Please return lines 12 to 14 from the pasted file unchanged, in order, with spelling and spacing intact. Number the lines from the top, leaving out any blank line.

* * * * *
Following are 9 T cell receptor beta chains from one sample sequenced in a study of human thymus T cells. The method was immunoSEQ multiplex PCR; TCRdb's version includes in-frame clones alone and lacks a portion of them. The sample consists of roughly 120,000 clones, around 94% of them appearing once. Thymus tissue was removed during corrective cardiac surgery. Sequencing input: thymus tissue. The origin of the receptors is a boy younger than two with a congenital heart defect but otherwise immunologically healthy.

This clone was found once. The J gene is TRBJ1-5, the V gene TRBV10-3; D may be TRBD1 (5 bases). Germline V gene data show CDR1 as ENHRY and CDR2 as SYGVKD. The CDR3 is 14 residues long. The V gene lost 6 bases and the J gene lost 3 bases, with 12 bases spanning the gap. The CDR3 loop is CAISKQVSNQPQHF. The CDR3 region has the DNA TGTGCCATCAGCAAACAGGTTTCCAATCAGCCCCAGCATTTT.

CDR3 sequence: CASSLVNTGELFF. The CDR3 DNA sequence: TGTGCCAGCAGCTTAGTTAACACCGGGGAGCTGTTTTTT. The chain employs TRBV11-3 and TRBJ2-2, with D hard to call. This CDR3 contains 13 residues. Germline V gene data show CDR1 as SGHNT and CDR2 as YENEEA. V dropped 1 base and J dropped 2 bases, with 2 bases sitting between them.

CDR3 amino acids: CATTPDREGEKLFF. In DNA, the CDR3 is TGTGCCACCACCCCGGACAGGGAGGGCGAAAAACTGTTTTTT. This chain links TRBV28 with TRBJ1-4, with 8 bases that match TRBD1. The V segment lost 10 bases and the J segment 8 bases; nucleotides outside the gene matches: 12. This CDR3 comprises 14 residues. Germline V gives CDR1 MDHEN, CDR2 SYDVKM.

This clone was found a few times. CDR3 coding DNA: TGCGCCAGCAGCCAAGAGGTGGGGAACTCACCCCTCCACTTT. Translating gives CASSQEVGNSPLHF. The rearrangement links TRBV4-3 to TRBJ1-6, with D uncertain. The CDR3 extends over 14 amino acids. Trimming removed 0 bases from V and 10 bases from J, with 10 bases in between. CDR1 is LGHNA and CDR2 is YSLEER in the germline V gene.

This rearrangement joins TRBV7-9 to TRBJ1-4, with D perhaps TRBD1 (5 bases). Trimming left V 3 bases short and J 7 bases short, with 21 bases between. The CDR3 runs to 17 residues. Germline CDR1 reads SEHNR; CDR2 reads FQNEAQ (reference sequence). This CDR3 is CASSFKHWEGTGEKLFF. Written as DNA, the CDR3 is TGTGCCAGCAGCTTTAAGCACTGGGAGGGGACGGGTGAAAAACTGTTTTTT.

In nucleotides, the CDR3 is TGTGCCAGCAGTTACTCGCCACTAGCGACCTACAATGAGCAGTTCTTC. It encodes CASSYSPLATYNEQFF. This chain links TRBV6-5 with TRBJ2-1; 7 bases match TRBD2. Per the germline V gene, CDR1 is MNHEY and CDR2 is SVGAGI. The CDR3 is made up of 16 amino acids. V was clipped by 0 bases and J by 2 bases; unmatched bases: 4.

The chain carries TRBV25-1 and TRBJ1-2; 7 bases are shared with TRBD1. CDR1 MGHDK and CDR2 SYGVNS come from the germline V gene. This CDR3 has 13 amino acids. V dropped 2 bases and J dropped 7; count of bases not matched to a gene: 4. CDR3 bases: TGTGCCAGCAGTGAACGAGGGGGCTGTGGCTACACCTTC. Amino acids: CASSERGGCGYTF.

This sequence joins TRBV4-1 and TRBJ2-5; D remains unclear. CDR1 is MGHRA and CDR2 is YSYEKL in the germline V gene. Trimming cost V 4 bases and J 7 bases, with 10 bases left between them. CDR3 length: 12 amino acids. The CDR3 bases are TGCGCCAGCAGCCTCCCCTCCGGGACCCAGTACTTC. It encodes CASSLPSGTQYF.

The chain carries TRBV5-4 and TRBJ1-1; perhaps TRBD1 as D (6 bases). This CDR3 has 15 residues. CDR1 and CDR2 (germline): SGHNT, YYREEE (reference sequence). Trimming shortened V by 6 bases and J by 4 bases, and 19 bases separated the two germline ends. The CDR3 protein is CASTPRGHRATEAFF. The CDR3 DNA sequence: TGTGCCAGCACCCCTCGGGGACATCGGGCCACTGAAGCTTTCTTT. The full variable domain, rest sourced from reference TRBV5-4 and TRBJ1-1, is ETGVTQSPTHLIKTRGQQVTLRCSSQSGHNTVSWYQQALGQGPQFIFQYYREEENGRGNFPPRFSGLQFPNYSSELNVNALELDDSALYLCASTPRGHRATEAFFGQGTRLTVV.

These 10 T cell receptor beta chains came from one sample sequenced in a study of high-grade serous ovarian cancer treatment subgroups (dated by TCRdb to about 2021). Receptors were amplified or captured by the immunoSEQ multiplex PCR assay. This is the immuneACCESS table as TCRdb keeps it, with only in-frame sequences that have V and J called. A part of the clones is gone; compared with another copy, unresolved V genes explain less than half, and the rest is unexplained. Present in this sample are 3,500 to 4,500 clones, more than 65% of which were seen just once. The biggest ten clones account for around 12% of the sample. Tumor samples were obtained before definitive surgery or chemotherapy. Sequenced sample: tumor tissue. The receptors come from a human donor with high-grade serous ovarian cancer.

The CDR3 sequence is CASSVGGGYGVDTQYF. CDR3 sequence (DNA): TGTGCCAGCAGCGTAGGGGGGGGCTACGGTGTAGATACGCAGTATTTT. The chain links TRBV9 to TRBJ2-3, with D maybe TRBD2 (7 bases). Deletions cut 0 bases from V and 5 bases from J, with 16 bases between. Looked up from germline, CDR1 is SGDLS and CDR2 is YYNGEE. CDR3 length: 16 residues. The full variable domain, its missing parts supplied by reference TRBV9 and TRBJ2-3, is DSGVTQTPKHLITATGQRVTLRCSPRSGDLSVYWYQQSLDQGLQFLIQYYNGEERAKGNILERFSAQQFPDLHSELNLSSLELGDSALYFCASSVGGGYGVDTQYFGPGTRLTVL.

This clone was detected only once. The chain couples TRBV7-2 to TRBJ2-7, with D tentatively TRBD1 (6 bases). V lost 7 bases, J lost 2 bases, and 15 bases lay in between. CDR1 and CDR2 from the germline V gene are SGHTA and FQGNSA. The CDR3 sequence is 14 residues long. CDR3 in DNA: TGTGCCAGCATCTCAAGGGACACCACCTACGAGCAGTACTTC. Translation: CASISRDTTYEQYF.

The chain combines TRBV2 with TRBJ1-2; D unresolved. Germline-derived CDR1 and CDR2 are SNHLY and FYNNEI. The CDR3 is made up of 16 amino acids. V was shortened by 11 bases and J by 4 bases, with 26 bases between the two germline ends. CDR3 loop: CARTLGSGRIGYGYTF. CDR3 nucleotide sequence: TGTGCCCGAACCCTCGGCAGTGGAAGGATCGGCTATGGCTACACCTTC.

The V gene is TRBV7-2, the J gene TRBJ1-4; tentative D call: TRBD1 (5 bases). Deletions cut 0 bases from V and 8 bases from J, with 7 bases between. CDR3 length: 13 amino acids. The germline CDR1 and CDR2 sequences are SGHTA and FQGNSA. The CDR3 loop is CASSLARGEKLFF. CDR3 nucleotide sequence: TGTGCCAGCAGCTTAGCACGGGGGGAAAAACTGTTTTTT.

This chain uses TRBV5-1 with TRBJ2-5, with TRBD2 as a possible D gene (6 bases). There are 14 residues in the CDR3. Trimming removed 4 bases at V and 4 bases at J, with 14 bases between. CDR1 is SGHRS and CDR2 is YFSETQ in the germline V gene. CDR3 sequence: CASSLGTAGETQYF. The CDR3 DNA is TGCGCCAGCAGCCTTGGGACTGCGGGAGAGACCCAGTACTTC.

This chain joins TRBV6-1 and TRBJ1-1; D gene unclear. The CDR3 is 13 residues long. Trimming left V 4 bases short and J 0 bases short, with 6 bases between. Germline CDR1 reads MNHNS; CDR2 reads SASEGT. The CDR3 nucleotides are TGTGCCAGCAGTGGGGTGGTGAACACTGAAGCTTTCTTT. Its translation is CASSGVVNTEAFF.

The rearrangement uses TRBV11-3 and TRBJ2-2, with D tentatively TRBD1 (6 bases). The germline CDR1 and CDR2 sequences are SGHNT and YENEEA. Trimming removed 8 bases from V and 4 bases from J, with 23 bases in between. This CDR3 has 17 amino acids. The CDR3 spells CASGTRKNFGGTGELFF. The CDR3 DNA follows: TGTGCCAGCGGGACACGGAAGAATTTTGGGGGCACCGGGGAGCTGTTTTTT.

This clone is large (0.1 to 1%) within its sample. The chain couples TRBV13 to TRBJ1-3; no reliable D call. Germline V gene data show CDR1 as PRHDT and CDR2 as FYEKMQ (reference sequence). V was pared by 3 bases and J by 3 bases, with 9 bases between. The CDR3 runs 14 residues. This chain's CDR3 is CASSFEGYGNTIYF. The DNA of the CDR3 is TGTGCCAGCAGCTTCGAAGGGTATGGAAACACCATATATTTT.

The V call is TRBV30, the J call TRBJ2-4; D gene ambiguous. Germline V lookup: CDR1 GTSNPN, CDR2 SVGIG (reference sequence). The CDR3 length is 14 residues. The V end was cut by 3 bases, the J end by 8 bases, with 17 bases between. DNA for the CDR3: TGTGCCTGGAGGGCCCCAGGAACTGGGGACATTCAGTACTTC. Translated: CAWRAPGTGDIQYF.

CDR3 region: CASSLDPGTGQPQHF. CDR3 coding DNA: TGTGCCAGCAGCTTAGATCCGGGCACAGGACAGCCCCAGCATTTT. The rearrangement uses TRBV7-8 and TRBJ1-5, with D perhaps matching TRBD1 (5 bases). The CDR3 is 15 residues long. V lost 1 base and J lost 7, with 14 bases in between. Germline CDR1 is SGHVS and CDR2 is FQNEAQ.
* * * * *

The CDR3 sequence is CASSVGGGYGVDTQYF. CDR3 sequence (DNA): TGTGCCAGCAGCGTAGGGGGGGGCTACGGTGTAGATACGCAGTATTTT. The chain links TRBV9 to TRBJ2-3, with D maybe TRBD2 (7 bases). Deletions cut 0 bases from V and 5 bases from J, with 16 bases between. Looked up from germline, CDR1 is SGDLS and CDR2 is YYNGEE. CDR3 length: 16 residues. The full variable domain, its missing parts supplied by reference TRBV9 and TRBJ2-3, is DSGVTQTPKHLITATGQRVTLRCSPRSGDLSVYWYQQSLDQGLQFLIQYYNGEERAKGNILERFSAQQFPDLHSELNLSSLELGDSALYFCASSVGGGYGVDTQYFGPGTRLTVL.

This clone was detected only once. The chain couples TRBV7-2 to TRBJ2-7, with D tentatively TRBD1 (6 bases). V lost 7 bases, J lost 2 bases, and 15 bases lay in between. CDR1 and CDR2 from the germline V gene are SGHTA and FQGNSA. The CDR3 sequence is 14 residues long. CDR3 in DNA: TGTGCCAGCATCTCAAGGGACACCACCTACGAGCAGTACTTC. Translation: CASISRDTTYEQYF.

The chain combines TRBV2 with TRBJ1-2; D unresolved. Germline-derived CDR1 and CDR2 are SNHLY and FYNNEI. The CDR3 is made up of 16 amino acids. V was shortened by 11 bases and J by 4 bases, with 26 bases between the two germline ends. CDR3 loop: CARTLGSGRIGYGYTF. CDR3 nucleotide sequence: TGTGCCCGAACCCTCGGCAGTGGAAGGATCGGCTATGGCTACACCTTC.